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Francis Barrett
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Francis Barrett

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Barrett on the Lunar Mansions
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There is in Man the power and apprehension of all divination, and wonderful things, seeing we have a complete system in ourselves, therefore we are called Microcosm or little world, for we carry a heaven in ourselves from our beginning...
Francis Barrett

The Magus
Barrett and Joseph Smith


While the onsent of the Enlightenment at the beginning of the Eighteenth Century meant the end of the serious study of astrology, alchemy and magic a few brave scholars, including Francis Barrett, carried on the occult traditions of the Renaissance.
Little is known of Barrett's early life, but he appears to have been born in London between 1770 and 1780. He made several ill-fated attempts at balloon ascents in the Summer and Fall of 1802, but is best known as the author, or more accurately, the compiler, of the Magus.
Barrett also appears to have formed a school of occult studies. The following advertisement appears in The Magus,

"The Author of this work respectfully informs those who are curious in the studies of Art and Nature, especially Natural and Occult Philosophy, Chemistry, Astrology, &c.&c. that, having been indefatigable in his researches into those sublime Sciences, of which he has treated at large in this Book, that he gives private instructions and lectures upon any of the above-mentioned Sciences; in the course of which he will discover many curious and rare experiments. Those who become Students will be initiated into the choicest operations of Natural Philosophy, Natural Magic, the Cabala, Chemistry, the Talismanic Art, Hermetic Philosophy, Astrology, Physiognomy, &c.&c. Likewise they will acquire the knowledge of tthe Rites, Mysteries, Ceremonies, and Principles of the Ancient Philosophers, Magi, Cabalists, Adepts &c...."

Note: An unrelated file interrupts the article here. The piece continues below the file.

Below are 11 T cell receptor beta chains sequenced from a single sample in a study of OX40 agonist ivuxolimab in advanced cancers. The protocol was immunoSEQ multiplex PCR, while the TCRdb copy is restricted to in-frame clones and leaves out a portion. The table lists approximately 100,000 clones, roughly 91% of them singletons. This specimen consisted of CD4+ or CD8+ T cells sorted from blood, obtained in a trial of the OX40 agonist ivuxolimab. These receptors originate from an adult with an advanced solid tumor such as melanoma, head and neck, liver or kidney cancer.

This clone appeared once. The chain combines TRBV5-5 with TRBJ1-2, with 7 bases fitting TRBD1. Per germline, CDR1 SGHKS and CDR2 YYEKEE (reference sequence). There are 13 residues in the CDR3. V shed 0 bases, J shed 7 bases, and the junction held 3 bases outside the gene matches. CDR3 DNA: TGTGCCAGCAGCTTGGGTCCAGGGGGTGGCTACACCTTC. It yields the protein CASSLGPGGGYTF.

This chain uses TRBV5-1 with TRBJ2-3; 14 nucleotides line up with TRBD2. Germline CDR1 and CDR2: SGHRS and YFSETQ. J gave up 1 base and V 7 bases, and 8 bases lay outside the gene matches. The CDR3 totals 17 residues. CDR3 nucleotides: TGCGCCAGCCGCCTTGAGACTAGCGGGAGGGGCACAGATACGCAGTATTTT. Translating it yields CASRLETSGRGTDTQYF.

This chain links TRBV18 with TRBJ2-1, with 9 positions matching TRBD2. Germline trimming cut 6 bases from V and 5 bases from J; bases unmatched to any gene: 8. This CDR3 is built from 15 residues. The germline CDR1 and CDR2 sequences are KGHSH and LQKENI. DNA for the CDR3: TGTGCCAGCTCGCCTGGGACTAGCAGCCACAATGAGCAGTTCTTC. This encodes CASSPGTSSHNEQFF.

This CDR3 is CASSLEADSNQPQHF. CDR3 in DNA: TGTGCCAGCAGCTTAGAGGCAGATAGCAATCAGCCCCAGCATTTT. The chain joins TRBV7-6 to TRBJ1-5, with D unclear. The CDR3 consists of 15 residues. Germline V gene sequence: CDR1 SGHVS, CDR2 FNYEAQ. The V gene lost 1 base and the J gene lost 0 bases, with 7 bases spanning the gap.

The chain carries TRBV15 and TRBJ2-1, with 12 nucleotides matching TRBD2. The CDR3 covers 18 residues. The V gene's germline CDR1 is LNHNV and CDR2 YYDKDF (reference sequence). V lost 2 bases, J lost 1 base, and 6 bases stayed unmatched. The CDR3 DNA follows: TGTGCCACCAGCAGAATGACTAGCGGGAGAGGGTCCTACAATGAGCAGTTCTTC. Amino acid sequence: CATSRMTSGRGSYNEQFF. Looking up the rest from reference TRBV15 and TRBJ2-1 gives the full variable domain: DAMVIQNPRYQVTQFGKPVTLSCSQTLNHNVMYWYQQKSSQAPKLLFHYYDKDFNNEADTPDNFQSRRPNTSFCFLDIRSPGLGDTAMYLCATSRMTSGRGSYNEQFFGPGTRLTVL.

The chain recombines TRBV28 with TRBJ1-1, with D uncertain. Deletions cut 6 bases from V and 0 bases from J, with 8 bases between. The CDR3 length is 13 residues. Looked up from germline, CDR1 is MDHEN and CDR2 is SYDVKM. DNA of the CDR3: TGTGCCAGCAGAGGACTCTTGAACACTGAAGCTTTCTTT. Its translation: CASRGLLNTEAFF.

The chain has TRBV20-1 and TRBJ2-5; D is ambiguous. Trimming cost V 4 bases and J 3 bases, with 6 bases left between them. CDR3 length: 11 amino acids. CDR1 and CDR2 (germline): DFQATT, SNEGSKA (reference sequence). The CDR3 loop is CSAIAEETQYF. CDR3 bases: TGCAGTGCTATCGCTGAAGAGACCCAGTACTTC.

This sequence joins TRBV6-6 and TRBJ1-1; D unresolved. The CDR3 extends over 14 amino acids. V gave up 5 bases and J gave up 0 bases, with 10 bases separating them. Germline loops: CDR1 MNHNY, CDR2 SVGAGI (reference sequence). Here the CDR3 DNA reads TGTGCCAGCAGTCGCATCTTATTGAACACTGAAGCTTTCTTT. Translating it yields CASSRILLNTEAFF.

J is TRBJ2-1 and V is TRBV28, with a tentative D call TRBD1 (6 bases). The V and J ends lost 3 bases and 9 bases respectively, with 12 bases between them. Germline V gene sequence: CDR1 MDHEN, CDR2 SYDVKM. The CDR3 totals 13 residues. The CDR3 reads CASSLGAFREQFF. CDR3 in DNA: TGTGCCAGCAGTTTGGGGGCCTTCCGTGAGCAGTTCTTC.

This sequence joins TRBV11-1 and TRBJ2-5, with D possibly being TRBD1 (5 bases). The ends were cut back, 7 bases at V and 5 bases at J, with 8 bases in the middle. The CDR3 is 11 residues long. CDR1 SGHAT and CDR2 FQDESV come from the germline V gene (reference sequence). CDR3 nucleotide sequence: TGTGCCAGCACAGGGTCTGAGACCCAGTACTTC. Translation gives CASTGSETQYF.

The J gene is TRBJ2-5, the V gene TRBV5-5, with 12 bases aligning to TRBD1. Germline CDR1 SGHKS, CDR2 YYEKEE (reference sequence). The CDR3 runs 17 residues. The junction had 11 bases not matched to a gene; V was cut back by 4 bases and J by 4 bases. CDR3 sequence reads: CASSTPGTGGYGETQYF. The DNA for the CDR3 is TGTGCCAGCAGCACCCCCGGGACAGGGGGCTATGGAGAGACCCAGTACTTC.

The Magus Book II, page 140.
Barrett ends by saying that, "Those that feel themselves thoroughly disposed to enter upon such a course of studies...may speak with the Author upon the subject, at any time between the hours of Eleven and Two o'clock at 99 Norton Street, Mary-le-Bonne." The Magus Book II, page 140.
It is possible to trace Barrett's influence through his student John Parkins who practiced as a magician and cunning man in Lincolnshire, England in the early 19th century. In a 1802 manuscript entitled, Directions for the Invocations of Spirits, Parkins is mentioned as a pupil of Barrett. Parkins appears to have practiced horary astrology, crystal gazing, geomancy, herbal medicine, the construction of astrological talismans and ceremonial magic. Thus, through the efforts of a few studious and determined practitioners the traditional occult arts and sciences continued despite the deleterious effects of the "Enlightenment".

The Magus

Barret is best known for authoring or more accurately, for compiling the Magus. Published in London in 1801 it consists of selections from Cornelius Agrippa's Three Books of Occult Philosophy, the Fourth Book of Occult Philosophy attributed to Agrippa and the Robert Turner's 1655 translation of the Heptameron of Peter of Abano. Barrett made a few modifications and modernized the spelling and syntax of these selections.